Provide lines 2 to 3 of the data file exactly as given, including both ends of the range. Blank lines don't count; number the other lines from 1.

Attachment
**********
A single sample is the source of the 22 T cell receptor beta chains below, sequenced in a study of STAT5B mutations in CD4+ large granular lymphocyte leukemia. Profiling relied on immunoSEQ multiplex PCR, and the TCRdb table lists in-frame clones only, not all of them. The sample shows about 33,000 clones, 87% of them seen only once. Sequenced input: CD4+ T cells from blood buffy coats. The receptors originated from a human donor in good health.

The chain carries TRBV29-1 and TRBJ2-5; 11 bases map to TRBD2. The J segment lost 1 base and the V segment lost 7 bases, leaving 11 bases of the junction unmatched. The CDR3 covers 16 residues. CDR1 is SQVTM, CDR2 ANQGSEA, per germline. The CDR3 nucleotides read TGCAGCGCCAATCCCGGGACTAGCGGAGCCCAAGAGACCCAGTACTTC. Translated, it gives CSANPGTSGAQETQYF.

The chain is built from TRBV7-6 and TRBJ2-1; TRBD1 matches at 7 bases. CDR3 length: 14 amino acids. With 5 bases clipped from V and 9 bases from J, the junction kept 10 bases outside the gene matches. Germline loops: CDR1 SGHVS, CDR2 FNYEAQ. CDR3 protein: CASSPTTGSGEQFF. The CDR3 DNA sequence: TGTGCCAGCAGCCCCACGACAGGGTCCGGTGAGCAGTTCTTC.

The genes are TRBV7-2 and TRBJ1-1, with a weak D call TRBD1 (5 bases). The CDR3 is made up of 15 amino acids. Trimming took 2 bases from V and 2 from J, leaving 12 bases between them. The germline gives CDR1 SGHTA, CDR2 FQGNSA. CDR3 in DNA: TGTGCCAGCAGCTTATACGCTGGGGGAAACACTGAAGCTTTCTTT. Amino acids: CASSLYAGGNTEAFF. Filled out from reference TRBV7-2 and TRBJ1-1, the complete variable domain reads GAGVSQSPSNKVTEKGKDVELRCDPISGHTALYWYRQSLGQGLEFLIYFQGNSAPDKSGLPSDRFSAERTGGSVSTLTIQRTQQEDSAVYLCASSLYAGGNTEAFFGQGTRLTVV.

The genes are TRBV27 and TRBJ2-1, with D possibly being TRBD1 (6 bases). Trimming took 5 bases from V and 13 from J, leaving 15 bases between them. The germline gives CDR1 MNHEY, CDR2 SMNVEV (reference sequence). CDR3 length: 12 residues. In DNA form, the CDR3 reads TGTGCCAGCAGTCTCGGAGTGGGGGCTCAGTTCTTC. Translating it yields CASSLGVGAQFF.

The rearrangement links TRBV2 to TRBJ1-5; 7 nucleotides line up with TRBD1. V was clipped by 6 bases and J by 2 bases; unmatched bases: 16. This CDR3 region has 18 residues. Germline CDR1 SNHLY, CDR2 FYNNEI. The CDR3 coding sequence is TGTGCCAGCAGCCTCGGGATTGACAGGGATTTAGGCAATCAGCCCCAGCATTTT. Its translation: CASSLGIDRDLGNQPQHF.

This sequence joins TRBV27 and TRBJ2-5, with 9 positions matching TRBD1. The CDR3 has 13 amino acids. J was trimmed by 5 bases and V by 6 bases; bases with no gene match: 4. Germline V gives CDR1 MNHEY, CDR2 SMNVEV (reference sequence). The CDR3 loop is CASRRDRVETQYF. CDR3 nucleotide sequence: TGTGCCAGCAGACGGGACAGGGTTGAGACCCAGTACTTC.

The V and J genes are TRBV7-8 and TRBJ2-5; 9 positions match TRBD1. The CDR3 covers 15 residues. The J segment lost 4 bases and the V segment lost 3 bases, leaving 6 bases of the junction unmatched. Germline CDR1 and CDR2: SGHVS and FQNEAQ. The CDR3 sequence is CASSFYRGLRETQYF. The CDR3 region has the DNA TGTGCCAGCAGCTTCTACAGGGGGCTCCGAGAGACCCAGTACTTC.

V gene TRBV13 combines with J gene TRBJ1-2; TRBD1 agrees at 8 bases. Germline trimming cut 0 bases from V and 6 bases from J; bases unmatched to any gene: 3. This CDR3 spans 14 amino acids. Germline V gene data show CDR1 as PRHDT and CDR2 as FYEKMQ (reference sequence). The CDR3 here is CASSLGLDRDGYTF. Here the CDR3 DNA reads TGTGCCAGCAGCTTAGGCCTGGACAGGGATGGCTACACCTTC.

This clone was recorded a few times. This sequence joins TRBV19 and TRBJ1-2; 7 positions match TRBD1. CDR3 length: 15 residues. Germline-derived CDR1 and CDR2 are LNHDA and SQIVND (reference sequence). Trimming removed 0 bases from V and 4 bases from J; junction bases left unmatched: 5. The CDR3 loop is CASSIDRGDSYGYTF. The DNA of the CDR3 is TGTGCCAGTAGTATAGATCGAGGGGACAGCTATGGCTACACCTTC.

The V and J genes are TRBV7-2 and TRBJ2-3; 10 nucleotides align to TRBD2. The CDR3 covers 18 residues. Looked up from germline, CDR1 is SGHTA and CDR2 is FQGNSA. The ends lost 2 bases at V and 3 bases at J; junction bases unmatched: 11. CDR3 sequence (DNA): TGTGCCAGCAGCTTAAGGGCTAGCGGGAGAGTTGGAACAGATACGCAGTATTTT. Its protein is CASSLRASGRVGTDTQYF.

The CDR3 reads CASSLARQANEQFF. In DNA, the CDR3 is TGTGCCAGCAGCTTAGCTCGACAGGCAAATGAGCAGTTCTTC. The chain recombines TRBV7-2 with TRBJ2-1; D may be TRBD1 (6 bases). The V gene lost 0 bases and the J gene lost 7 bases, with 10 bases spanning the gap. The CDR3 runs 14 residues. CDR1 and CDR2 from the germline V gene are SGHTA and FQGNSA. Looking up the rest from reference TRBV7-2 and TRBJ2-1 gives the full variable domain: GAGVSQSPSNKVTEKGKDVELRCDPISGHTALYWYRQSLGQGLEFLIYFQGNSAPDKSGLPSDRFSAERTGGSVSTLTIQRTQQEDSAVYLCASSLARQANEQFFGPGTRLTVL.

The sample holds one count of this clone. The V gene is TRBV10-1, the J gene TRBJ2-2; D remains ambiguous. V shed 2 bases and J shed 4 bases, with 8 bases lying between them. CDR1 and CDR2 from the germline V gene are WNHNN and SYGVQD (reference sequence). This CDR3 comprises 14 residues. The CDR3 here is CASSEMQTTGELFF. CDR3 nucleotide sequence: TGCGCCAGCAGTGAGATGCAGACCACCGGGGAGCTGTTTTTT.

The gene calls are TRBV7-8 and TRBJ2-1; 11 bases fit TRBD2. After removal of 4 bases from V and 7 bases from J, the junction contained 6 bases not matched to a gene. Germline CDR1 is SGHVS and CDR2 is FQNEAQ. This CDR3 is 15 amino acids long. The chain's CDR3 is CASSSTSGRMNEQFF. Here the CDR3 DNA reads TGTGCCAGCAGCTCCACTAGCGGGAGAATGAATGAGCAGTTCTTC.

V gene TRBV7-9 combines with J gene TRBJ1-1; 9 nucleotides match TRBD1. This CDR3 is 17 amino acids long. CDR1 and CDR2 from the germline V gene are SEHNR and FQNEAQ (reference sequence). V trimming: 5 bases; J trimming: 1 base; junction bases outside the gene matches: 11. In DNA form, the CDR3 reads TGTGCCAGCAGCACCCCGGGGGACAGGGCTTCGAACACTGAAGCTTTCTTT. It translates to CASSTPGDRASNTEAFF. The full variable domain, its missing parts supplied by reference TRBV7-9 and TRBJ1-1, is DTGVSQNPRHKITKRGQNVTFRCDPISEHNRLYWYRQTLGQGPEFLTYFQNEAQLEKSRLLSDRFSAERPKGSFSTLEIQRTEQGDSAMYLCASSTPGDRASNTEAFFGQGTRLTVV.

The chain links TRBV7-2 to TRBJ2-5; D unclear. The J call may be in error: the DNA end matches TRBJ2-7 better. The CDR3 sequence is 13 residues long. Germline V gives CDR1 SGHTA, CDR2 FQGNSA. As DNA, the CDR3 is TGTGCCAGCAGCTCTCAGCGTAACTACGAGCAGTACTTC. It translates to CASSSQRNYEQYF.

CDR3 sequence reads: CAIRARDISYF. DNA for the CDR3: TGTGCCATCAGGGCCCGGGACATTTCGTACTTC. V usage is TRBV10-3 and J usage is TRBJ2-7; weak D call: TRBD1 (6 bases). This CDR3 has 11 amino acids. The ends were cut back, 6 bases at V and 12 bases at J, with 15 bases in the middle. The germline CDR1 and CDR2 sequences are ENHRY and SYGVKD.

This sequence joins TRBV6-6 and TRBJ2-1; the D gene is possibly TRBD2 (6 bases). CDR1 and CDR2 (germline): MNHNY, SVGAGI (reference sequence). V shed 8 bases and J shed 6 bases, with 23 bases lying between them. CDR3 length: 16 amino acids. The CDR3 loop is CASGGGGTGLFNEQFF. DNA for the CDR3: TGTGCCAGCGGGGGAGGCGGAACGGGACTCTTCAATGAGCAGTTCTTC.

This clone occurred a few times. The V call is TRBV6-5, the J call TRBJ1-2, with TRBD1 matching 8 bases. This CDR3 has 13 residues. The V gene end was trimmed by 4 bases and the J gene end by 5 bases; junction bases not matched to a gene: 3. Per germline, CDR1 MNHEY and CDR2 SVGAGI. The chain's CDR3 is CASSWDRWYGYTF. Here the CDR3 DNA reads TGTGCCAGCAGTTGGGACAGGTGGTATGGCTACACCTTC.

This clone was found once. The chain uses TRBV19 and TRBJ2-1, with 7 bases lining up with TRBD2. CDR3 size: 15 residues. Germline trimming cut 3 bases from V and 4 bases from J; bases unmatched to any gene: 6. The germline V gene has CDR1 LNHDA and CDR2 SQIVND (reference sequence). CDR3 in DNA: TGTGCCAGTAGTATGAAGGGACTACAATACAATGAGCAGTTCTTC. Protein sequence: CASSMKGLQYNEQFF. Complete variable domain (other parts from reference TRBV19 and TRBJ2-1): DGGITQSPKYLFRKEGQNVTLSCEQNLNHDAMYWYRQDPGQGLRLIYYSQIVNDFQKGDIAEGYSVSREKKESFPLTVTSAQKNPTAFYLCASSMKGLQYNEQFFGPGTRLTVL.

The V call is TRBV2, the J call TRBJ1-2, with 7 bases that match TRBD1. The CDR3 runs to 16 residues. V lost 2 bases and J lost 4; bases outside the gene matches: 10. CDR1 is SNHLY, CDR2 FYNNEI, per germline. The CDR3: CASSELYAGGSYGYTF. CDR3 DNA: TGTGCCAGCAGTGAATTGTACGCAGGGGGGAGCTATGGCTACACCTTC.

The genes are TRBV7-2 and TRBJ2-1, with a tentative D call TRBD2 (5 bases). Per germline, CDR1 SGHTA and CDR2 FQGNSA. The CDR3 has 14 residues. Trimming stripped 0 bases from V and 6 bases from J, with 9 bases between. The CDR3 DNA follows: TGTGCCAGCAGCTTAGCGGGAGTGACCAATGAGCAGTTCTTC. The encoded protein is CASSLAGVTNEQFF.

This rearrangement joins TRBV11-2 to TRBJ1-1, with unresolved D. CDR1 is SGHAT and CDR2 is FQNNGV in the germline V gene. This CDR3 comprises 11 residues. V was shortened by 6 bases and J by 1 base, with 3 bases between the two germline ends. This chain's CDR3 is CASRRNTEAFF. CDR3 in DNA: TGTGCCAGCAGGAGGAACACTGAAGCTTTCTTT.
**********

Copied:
The chain carries TRBV29-1 and TRBJ2-5; 11 bases map to TRBD2. The J segment lost 1 base and the V segment lost 7 bases, leaving 11 bases of the junction unmatched. The CDR3 covers 16 residues. CDR1 is SQVTM, CDR2 ANQGSEA, per germline. The CDR3 nucleotides read TGCAGCGCCAATCCCGGGACTAGCGGAGCCCAAGAGACCCAGTACTTC. Translated, it gives CSANPGTSGAQETQYF.

The chain is built from TRBV7-6 and TRBJ2-1; TRBD1 matches at 7 bases. CDR3 length: 14 amino acids. With 5 bases clipped from V and 9 bases from J, the junction kept 10 bases outside the gene matches. Germline loops: CDR1 SGHVS, CDR2 FNYEAQ. CDR3 protein: CASSPTTGSGEQFF. The CDR3 DNA sequence: TGTGCCAGCAGCCCCACGACAGGGTCCGGTGAGCAGTTCTTC.